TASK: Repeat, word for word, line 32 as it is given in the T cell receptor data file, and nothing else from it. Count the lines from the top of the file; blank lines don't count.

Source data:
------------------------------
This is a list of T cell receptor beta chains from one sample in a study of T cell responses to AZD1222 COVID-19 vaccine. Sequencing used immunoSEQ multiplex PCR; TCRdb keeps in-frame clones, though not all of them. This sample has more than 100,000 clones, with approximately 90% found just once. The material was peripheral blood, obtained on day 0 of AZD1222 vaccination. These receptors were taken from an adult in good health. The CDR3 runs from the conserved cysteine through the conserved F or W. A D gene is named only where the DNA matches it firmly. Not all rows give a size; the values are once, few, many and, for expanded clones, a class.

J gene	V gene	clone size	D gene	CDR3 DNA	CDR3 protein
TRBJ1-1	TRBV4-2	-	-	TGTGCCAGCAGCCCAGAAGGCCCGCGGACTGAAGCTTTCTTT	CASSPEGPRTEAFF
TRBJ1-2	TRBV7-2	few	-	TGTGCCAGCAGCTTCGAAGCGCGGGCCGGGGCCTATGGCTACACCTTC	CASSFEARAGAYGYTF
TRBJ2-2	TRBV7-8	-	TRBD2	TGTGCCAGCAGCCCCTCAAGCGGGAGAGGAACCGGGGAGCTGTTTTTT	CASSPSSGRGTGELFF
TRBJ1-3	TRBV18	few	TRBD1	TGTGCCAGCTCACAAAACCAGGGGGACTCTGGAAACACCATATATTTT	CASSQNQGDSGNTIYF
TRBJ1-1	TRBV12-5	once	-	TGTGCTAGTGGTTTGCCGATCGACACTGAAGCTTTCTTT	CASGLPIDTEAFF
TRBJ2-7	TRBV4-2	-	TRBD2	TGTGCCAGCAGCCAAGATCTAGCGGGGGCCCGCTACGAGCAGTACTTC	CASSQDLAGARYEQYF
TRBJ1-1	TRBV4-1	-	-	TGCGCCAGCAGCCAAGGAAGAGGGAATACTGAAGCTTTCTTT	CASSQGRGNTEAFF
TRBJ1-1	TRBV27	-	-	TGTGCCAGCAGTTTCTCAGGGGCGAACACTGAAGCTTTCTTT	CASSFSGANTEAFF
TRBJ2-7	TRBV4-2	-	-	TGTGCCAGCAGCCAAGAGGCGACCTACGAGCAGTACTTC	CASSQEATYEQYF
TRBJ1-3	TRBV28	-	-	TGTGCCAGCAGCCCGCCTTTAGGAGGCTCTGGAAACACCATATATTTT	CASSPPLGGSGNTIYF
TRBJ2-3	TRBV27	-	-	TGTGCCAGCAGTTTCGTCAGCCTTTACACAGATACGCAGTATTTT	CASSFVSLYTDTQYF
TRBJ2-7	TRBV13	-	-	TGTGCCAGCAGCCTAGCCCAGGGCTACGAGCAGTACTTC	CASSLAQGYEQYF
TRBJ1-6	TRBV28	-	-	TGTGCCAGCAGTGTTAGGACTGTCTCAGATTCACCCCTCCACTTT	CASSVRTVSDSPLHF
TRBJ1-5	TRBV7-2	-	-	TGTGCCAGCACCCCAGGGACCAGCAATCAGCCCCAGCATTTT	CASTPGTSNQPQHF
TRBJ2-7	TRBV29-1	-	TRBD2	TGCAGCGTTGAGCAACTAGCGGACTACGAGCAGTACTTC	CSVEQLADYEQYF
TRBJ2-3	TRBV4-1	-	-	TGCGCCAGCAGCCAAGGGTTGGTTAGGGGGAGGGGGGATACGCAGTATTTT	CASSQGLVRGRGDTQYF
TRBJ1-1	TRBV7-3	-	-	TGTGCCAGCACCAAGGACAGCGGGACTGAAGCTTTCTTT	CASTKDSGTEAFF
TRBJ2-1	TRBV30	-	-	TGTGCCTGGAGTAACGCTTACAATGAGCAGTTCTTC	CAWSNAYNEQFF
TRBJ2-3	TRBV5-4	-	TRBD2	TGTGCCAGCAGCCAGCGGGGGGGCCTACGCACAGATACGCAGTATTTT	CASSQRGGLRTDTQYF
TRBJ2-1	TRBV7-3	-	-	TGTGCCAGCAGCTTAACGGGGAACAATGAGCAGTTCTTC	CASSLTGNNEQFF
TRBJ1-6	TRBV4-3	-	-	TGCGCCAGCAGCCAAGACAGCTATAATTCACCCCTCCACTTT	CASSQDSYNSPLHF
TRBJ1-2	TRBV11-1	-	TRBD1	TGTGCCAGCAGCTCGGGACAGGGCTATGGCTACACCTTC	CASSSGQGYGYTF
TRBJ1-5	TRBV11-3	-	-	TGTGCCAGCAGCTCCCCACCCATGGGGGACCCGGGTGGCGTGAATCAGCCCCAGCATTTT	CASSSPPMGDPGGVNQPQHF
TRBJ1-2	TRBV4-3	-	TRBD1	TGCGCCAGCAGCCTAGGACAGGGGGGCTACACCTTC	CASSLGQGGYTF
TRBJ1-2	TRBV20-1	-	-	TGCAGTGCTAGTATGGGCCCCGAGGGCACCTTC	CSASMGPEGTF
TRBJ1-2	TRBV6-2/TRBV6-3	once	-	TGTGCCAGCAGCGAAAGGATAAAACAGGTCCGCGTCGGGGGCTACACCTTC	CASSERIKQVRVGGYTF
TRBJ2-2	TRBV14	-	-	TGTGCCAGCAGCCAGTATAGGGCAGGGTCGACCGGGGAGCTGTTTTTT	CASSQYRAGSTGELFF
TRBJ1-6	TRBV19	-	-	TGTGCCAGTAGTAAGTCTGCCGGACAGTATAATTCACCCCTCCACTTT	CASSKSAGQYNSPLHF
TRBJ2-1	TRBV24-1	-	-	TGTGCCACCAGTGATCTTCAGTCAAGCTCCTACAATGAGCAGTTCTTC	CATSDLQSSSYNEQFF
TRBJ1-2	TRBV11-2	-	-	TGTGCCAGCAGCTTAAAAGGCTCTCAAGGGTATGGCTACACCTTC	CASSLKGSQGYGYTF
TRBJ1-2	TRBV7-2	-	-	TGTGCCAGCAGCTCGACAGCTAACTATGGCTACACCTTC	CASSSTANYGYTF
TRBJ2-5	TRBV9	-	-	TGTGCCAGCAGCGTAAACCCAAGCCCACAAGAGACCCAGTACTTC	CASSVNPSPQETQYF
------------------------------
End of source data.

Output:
TRBJ1-2	TRBV11-2	-	-	TGTGCCAGCAGCTTAAAAGGCTCTCAAGGGTATGGCTACACCTTC	CASSLKGSQGYGYTF